17. naturgesetz says:

    Just war theory lays out the criteria for warfare to be just. In the first place, there are the criteria for starting a war to be justified. These are for the political authority of a country to weigh in making a decision. They are not questions military chaplains, as such, are competent to decide (whatever their personal opinion). Then there are the criteria for the conduct of a war to be just. These apply to everybody engaged in the war, and it is a well-established principle that no one is required to obey illegal orders; but it is not easy, if even possible, for front line soldiers to know with moral certitude that a particular action is unjust, e.g., “May I shoot at these people when ordered to; may a throw a grenade into that building?” It becomes even more difficult when the enemy combatants are irregulars, with no uniforms to distinguish them from non-combatants.

    Of course, conscientious objectors should not be forced to serve, but others soldiers normally presume that orders are legitimate unless it is clear that they are not.

    And the “can’t serve two masters” principle applies to all of everybody’s life. It’s wrong to equate one’s country with the master who must not be served any more than any private employer. Indeed, scripture commands obedience to political authorities.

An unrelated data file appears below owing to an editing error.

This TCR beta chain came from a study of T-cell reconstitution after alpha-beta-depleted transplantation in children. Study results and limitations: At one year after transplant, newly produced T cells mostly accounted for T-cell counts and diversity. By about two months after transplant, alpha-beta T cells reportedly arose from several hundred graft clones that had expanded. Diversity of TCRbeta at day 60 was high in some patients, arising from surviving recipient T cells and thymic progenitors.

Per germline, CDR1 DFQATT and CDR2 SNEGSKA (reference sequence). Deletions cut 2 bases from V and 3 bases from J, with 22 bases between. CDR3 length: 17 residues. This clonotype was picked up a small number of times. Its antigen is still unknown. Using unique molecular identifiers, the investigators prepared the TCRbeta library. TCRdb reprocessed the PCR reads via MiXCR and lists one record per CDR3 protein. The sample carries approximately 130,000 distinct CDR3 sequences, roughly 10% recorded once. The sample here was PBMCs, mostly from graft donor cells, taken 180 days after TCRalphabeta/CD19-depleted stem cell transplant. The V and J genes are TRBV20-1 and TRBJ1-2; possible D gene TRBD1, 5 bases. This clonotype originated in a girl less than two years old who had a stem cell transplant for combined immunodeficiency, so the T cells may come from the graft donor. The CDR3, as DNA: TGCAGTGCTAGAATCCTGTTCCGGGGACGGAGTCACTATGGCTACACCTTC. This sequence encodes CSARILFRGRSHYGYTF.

Besides, our wars are just, so this is all hypothetical, anyway.

  18. Jack B. Nimble says:

    I try not to comment on “ad intra” RC matters, but there is a issue which crosses denominational lines. Unless you are a con-evo fundie style Protestant (which I am not), there is a concern about subtle and not so subtle proselytizing by evangelical chaplains. I know it was a problem a few years ago at the Air Force academy, and since the fundies seem to dominate the chaplaincy corps who is to say it isn’t a problem in combat zones where they are only too glad to step in where RC and mainline Protestant chaplains are unavailable.

    Sure, some of them may be well-meaning and respectful of our Mainline Prot. and/or RC traditions, but some of them view your church as a wicked den of idolatry and superstition presided over by the (so-called) “Anti-Christ”. Frankly, given their need, central to their dogma, to “Bring to Christ” any wayward sheep, RC included, I’d be very wary of their ministrations.

  19. Deacon Norb says: